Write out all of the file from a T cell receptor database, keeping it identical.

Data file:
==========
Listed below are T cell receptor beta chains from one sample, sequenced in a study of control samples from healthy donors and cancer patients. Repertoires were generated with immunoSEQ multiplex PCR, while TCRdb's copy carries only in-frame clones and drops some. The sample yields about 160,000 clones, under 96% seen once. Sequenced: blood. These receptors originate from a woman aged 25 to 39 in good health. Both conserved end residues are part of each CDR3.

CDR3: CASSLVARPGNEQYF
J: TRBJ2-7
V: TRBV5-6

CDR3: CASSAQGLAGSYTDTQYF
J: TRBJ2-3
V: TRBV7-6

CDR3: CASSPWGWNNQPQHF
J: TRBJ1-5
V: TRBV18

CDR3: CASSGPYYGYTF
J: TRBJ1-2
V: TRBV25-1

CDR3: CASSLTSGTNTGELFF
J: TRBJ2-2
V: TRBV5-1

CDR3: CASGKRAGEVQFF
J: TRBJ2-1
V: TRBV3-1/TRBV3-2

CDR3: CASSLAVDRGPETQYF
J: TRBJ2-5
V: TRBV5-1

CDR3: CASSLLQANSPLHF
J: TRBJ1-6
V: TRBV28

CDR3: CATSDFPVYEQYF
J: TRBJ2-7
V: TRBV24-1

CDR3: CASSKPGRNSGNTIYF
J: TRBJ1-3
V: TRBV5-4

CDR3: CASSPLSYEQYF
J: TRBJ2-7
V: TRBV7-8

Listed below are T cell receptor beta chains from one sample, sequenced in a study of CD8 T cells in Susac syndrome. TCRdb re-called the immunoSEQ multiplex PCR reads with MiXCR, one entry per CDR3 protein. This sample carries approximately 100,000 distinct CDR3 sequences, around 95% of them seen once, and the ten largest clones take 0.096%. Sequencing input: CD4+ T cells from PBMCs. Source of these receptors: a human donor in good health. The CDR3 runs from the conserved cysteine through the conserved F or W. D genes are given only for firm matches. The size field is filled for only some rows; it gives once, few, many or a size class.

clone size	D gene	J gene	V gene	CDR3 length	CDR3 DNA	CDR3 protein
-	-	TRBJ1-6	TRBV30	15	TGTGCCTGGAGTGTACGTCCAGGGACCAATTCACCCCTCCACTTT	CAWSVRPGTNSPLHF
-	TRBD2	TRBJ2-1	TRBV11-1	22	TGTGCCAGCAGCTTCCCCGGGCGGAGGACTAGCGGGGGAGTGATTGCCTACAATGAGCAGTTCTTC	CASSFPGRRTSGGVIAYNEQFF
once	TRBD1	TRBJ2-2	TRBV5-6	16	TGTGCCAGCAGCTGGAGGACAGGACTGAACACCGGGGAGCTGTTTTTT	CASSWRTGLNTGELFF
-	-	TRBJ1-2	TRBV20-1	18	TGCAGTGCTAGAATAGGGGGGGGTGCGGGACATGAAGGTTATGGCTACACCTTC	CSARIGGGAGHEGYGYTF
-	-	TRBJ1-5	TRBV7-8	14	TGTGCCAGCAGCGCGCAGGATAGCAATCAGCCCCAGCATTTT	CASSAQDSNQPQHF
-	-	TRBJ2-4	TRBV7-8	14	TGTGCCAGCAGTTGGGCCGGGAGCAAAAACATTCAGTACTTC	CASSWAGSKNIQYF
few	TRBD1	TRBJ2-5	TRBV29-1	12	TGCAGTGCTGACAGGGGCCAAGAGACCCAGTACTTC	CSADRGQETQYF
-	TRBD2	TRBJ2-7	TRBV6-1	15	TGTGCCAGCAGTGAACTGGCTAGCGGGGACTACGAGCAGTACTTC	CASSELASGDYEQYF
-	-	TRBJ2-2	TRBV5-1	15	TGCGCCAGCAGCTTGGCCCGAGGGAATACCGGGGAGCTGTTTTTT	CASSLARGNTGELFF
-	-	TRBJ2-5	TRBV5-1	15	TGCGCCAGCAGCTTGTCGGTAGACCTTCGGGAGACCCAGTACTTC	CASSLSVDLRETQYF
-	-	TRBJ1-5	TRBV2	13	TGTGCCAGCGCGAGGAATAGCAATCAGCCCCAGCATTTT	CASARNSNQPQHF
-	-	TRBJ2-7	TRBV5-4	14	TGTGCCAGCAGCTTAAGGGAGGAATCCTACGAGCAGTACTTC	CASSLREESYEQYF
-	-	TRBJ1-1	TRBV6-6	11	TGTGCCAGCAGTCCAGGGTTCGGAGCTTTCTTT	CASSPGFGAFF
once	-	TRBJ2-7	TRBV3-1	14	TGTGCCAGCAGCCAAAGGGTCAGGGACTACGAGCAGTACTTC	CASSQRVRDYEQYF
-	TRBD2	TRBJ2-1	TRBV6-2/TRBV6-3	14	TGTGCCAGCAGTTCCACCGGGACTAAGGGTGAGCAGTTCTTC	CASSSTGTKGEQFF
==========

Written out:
Listed below are T cell receptor beta chains from one sample, sequenced in a study of control samples from healthy donors and cancer patients. Repertoires were generated with immunoSEQ multiplex PCR, while TCRdb's copy carries only in-frame clones and drops some. The sample yields about 160,000 clones, under 96% seen once. Sequenced: blood. These receptors originate from a woman aged 25 to 39 in good health. Both conserved end residues are part of each CDR3.

CDR3: CASSLVARPGNEQYF
J: TRBJ2-7
V: TRBV5-6

CDR3: CASSAQGLAGSYTDTQYF
J: TRBJ2-3
V: TRBV7-6

CDR3: CASSPWGWNNQPQHF
J: TRBJ1-5
V: TRBV18

CDR3: CASSGPYYGYTF
J: TRBJ1-2
V: TRBV25-1

CDR3: CASSLTSGTNTGELFF
J: TRBJ2-2
V: TRBV5-1

CDR3: CASGKRAGEVQFF
J: TRBJ2-1
V: TRBV3-1/TRBV3-2

CDR3: CASSLAVDRGPETQYF
J: TRBJ2-5
V: TRBV5-1

CDR3: CASSLLQANSPLHF
J: TRBJ1-6
V: TRBV28

CDR3: CATSDFPVYEQYF
J: TRBJ2-7
V: TRBV24-1

CDR3: CASSKPGRNSGNTIYF
J: TRBJ1-3
V: TRBV5-4

CDR3: CASSPLSYEQYF
J: TRBJ2-7
V: TRBV7-8

Listed below are T cell receptor beta chains from one sample, sequenced in a study of CD8 T cells in Susac syndrome. TCRdb re-called the immunoSEQ multiplex PCR reads with MiXCR, one entry per CDR3 protein. This sample carries approximately 100,000 distinct CDR3 sequences, around 95% of them seen once, and the ten largest clones take 0.096%. Sequencing input: CD4+ T cells from PBMCs. Source of these receptors: a human donor in good health. The CDR3 runs from the conserved cysteine through the conserved F or W. D genes are given only for firm matches. The size field is filled for only some rows; it gives once, few, many or a size class.

clone size	D gene	J gene	V gene	CDR3 length	CDR3 DNA	CDR3 protein
-	-	TRBJ1-6	TRBV30	15	TGTGCCTGGAGTGTACGTCCAGGGACCAATTCACCCCTCCACTTT	CAWSVRPGTNSPLHF
-	TRBD2	TRBJ2-1	TRBV11-1	22	TGTGCCAGCAGCTTCCCCGGGCGGAGGACTAGCGGGGGAGTGATTGCCTACAATGAGCAGTTCTTC	CASSFPGRRTSGGVIAYNEQFF
once	TRBD1	TRBJ2-2	TRBV5-6	16	TGTGCCAGCAGCTGGAGGACAGGACTGAACACCGGGGAGCTGTTTTTT	CASSWRTGLNTGELFF
-	-	TRBJ1-2	TRBV20-1	18	TGCAGTGCTAGAATAGGGGGGGGTGCGGGACATGAAGGTTATGGCTACACCTTC	CSARIGGGAGHEGYGYTF
-	-	TRBJ1-5	TRBV7-8	14	TGTGCCAGCAGCGCGCAGGATAGCAATCAGCCCCAGCATTTT	CASSAQDSNQPQHF
-	-	TRBJ2-4	TRBV7-8	14	TGTGCCAGCAGTTGGGCCGGGAGCAAAAACATTCAGTACTTC	CASSWAGSKNIQYF
few	TRBD1	TRBJ2-5	TRBV29-1	12	TGCAGTGCTGACAGGGGCCAAGAGACCCAGTACTTC	CSADRGQETQYF
-	TRBD2	TRBJ2-7	TRBV6-1	15	TGTGCCAGCAGTGAACTGGCTAGCGGGGACTACGAGCAGTACTTC	CASSELASGDYEQYF
-	-	TRBJ2-2	TRBV5-1	15	TGCGCCAGCAGCTTGGCCCGAGGGAATACCGGGGAGCTGTTTTTT	CASSLARGNTGELFF
-	-	TRBJ2-5	TRBV5-1	15	TGCGCCAGCAGCTTGTCGGTAGACCTTCGGGAGACCCAGTACTTC	CASSLSVDLRETQYF
-	-	TRBJ1-5	TRBV2	13	TGTGCCAGCGCGAGGAATAGCAATCAGCCCCAGCATTTT	CASARNSNQPQHF
-	-	TRBJ2-7	TRBV5-4	14	TGTGCCAGCAGCTTAAGGGAGGAATCCTACGAGCAGTACTTC	CASSLREESYEQYF
-	-	TRBJ1-1	TRBV6-6	11	TGTGCCAGCAGTCCAGGGTTCGGAGCTTTCTTT	CASSPGFGAFF
once	-	TRBJ2-7	TRBV3-1	14	TGTGCCAGCAGCCAAAGGGTCAGGGACTACGAGCAGTACTTC	CASSQRVRDYEQYF
-	TRBD2	TRBJ2-1	TRBV6-2/TRBV6-3	14	TGTGCCAGCAGTTCCACCGGGACTAAGGGTGAGCAGTTCTTC	CASSSTGTKGEQFF